More Tiny Flowers

Back to the Potomac Gorge and my continuing fascination with little bitty things…


Lewiston cornsalad, mâche,
and a host of others
Valerianella locusta

These pretty little flowers belong to one of my favorite salad greens… I think. Thing is, this species is almost impossible to tell apart from the S1 listed (eg, endangered) V. chenopodifolia (goosefoot cornsalad), without a close examination of the seeds. And by close examination, I mean a hand lens might do it.  A microscope would make it easier.


I’ve seen this same patch of plants in the same place on the Billy Goat C trail every year, but have never managed to catch it in seed. Although V. locusta is an invasive alien, this patch seems pretty well behaved. So I sent these pictures to some experts and asked for their opinion. They believe it to be V. locusta, which if nothing else is supported by the odds.


Oh well, I would love to have found an S1 species.  But hey, if I did, it would look just like this one.



southern chervil, hairyfruit chervil
Chaerophyllum tainturieri

The feathery foliage of this species can form large carpets on the floors of moist woodlands, but you really have to be looking close to see the flowers.


Although it’s in the same family as the culinary chervil (Anthriscus cerefolium) you may be familiar with, it’s in a different genus. I’d love to know if it’s edible; the internet hasn’t coughed up an answer yet, and I will not trust a source that doesn’t identify a wild plant with a proper botanical name. I certainly am not about to sample it to find out. There are many delicious plants in the Apiaceae, like carraway, carrot, celery, cilantro, cumin, dill, lovage, parsley…. There are also poisonous ones, like giant hogweed, poison hemlock, water hemlock, and something called “deadly carrots” (Thapsia species).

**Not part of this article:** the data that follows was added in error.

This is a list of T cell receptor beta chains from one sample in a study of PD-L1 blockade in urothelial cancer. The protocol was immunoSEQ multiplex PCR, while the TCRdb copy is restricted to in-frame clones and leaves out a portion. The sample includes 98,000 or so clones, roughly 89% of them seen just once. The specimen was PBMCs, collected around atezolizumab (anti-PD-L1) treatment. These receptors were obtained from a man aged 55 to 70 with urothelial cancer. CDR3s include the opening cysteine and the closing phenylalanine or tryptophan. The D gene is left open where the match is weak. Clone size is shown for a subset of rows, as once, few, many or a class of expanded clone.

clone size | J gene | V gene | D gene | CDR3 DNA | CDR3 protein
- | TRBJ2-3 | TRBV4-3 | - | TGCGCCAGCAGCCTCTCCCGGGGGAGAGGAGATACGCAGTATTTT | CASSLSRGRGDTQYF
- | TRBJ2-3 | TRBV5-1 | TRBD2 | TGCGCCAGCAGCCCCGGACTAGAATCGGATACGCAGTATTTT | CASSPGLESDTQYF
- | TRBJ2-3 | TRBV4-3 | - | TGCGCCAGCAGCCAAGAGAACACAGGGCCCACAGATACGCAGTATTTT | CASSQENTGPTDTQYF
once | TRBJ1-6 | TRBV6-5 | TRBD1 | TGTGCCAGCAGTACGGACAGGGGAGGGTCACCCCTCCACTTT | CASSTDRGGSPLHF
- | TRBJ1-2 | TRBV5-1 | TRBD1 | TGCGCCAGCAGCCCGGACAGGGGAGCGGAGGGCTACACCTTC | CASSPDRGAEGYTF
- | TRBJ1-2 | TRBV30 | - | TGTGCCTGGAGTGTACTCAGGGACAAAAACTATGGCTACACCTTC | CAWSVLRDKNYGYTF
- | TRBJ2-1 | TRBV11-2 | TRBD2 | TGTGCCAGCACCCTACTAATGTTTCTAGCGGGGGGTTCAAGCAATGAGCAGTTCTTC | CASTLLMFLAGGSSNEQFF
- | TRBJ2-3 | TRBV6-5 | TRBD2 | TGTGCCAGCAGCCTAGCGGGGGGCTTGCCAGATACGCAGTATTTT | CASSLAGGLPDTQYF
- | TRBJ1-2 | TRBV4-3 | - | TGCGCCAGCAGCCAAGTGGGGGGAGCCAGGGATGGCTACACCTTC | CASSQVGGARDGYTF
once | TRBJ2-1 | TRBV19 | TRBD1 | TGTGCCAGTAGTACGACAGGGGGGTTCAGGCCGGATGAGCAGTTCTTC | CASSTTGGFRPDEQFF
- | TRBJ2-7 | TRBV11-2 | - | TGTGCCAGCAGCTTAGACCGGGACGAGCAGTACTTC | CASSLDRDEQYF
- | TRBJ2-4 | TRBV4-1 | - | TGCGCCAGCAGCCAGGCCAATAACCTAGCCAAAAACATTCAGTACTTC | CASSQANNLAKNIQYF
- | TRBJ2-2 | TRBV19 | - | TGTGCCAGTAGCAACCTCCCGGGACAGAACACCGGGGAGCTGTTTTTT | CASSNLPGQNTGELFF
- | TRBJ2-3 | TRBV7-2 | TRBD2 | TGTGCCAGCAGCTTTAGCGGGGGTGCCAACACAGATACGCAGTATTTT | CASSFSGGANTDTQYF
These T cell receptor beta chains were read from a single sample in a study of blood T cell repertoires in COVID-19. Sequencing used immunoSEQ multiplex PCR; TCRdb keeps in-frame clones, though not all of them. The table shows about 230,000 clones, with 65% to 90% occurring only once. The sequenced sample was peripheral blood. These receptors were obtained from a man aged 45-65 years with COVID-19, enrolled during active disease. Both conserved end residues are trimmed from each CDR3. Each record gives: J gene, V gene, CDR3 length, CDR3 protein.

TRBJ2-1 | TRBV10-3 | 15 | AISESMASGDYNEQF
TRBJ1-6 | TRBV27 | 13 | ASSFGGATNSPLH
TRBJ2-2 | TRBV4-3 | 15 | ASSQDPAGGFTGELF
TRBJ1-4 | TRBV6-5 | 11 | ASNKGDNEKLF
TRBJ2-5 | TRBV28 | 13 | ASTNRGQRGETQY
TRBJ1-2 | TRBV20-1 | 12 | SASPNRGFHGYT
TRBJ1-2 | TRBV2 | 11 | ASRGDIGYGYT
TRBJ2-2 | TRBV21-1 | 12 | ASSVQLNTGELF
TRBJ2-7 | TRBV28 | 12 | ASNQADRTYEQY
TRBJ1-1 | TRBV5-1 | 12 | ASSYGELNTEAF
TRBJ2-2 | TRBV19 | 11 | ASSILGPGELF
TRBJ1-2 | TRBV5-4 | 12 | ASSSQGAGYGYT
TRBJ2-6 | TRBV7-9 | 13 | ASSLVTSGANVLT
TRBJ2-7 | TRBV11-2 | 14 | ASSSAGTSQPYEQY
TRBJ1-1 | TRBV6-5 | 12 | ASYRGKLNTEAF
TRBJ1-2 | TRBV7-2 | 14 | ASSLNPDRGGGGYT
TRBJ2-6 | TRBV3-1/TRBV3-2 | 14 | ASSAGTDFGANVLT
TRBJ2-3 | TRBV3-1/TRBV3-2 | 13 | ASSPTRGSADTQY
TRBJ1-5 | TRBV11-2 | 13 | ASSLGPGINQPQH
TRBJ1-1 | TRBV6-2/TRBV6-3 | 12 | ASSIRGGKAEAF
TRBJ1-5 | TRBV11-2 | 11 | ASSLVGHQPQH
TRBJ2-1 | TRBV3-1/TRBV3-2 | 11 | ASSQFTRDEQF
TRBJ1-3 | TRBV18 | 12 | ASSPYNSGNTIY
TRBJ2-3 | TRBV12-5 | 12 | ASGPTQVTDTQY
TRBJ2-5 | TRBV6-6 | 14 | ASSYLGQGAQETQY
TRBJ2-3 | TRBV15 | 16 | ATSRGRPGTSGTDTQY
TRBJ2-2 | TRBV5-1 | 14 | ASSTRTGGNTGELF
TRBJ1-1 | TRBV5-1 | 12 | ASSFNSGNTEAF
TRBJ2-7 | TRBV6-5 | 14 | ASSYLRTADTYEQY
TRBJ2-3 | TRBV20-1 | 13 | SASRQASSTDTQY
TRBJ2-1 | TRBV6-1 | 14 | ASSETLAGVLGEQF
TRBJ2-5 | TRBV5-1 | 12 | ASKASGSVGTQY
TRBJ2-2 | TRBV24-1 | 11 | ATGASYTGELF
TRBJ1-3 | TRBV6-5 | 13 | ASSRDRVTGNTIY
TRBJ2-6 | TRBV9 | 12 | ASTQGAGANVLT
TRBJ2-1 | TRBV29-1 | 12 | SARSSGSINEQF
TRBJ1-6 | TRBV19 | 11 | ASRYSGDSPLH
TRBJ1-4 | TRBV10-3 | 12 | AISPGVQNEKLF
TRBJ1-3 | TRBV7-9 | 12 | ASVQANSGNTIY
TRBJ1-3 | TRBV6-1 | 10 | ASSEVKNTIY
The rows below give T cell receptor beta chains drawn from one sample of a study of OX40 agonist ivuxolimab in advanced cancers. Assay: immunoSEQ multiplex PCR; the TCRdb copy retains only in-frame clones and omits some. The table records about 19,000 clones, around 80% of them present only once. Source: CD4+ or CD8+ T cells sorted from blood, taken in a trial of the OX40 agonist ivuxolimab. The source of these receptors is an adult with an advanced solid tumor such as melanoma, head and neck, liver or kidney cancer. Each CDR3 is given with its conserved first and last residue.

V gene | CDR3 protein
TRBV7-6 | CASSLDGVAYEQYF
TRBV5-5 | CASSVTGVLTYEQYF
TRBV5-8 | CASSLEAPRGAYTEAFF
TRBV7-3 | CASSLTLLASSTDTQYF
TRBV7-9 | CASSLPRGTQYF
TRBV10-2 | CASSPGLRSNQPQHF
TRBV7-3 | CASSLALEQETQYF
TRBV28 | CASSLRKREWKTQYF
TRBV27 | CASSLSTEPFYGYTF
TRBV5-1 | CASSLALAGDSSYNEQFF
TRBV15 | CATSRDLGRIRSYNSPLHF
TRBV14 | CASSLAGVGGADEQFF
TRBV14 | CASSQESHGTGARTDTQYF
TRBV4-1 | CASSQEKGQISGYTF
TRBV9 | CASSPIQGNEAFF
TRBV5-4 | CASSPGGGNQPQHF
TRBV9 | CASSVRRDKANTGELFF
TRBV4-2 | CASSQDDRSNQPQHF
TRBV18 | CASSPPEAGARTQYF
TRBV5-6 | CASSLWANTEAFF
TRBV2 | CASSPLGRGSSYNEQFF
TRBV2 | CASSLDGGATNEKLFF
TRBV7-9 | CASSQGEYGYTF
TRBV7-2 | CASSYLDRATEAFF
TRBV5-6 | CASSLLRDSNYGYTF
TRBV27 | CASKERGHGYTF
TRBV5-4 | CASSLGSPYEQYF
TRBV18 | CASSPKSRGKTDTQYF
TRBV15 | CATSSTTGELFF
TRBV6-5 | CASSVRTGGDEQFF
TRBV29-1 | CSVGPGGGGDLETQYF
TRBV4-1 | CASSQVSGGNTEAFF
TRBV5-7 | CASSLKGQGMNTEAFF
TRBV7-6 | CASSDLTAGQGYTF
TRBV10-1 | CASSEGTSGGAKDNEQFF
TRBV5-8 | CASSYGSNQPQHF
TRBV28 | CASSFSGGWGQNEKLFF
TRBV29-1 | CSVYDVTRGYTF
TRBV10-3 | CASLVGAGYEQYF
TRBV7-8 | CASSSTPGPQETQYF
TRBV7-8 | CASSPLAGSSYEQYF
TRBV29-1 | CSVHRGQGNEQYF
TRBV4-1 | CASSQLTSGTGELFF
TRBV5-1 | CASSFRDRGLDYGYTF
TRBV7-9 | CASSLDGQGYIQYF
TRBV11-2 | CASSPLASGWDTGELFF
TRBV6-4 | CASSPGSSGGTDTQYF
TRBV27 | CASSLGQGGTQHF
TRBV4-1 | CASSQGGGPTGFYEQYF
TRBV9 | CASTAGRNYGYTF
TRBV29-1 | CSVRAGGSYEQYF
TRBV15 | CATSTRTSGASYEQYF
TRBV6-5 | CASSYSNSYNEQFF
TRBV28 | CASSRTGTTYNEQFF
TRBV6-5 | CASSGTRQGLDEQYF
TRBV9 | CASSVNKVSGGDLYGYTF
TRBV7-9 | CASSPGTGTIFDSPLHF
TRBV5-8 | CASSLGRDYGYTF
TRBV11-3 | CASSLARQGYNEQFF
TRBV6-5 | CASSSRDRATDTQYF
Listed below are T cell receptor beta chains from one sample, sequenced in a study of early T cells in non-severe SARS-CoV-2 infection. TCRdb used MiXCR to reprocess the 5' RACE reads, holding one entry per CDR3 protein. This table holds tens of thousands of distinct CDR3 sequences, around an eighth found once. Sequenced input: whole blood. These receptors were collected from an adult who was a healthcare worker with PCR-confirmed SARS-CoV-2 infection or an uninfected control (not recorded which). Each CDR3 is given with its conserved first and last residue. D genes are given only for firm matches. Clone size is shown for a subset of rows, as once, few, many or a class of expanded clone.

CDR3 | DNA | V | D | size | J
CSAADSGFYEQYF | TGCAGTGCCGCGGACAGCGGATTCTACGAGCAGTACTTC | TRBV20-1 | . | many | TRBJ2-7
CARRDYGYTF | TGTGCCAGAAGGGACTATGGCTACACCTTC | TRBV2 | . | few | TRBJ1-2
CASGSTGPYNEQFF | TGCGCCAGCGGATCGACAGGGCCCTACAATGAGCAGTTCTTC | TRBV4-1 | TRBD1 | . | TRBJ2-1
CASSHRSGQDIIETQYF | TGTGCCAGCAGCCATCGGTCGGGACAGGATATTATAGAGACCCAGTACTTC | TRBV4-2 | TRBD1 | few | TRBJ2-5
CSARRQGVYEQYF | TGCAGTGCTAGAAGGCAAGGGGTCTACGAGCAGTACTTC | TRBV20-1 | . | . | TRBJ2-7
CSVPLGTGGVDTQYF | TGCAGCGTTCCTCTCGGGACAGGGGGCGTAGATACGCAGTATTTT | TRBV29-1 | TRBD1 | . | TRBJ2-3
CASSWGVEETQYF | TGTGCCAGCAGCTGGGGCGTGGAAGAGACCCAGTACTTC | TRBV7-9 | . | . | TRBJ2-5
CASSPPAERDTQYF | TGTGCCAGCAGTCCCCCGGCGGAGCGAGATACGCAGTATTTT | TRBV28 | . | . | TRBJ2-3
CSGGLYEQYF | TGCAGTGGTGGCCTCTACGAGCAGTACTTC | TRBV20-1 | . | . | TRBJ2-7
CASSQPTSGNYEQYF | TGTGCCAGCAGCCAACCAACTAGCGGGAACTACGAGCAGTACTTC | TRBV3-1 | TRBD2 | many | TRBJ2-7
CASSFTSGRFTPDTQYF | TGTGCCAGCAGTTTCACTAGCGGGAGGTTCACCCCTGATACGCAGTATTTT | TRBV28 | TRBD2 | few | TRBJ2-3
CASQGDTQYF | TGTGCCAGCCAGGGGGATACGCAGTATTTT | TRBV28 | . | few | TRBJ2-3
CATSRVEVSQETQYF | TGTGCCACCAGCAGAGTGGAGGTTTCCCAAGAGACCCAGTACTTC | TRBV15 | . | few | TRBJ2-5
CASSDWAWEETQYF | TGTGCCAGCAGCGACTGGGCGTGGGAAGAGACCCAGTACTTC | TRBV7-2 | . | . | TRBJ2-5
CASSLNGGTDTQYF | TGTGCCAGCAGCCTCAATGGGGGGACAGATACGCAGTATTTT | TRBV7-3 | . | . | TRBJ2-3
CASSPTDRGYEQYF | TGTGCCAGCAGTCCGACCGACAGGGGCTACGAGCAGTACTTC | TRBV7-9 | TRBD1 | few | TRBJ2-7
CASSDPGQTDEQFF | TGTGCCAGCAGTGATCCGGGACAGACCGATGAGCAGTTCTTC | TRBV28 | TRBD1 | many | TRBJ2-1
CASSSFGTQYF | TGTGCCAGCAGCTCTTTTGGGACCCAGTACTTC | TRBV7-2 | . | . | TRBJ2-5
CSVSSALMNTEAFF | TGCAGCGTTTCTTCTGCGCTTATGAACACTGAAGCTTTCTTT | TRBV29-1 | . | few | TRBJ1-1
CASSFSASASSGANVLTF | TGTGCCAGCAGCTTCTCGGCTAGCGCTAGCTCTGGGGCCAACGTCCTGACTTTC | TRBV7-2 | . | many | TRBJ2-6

This chervil can be found from Maryland south to Florida, into the midwest and parts of the Great Plains, and even as far southwest as Arizona.


Flower of the Day: Long-Tube Valerian


aka few-flowered valerian
(from the specific epithet)
and large-flowered valerian
Valeriana pauciflora
(sometimes Caprifoliaceae)


From Florida to Alaska, there’s a valerian for almost every state (except for a few Great Plains and Midwestern ones). Fifteen native species occur across the US and Canada, plus one alien: Valeriana officinalis, the European plant used in alternative medicine.  Of the natives, only V. pauciflora is found in Maryland, and this species has a narrow range, from Pennsylvania to Illinois and south to Tennessee (with a few occurrences in northern Alabama).

The USDA site shows it in Montgomery and Frederick counties in Maryland; the Maryland Biodiversity Project shows it in Montgomery and Harford.  Either way, it’s endangered in the state.

20150514-20150514-_DSC0140That makes it even more special to stumble upon.  I’ve found five discreet stands in the Potomac Gorge; there must be more.  One of these stands comprised at least one hundred individual plants. Absolutely glorious in full bloom.

Each of these stands is located in deep woods, in low areas that are consistently moist but not wet. Not in the Potomac floodplain proper, but often along the banks of deep-cut rills just above it.

(<—– isn’t that elegant?)


20150507-20150507-_DSC0075Whenever I see a deep tube on a flower, I wonder who pollinates it.  Internet research got me almost no information, except this from the excellent Illinois Wildflowers site of Dr. John Hilty: “The long slender corollas suggests that the flowers are pollinated by bumblebees, butterflies, Sphinx moths, and possibly hummingbirds. The nectar of the flowers is inaccessible to most insects with short mouthparts.”

I’m not the most patient hunter.  Maybe next year, I’ll sit quietly in that hundred-plant area and see who comes visiting.




emerging foliage, April 6




budding up, May 1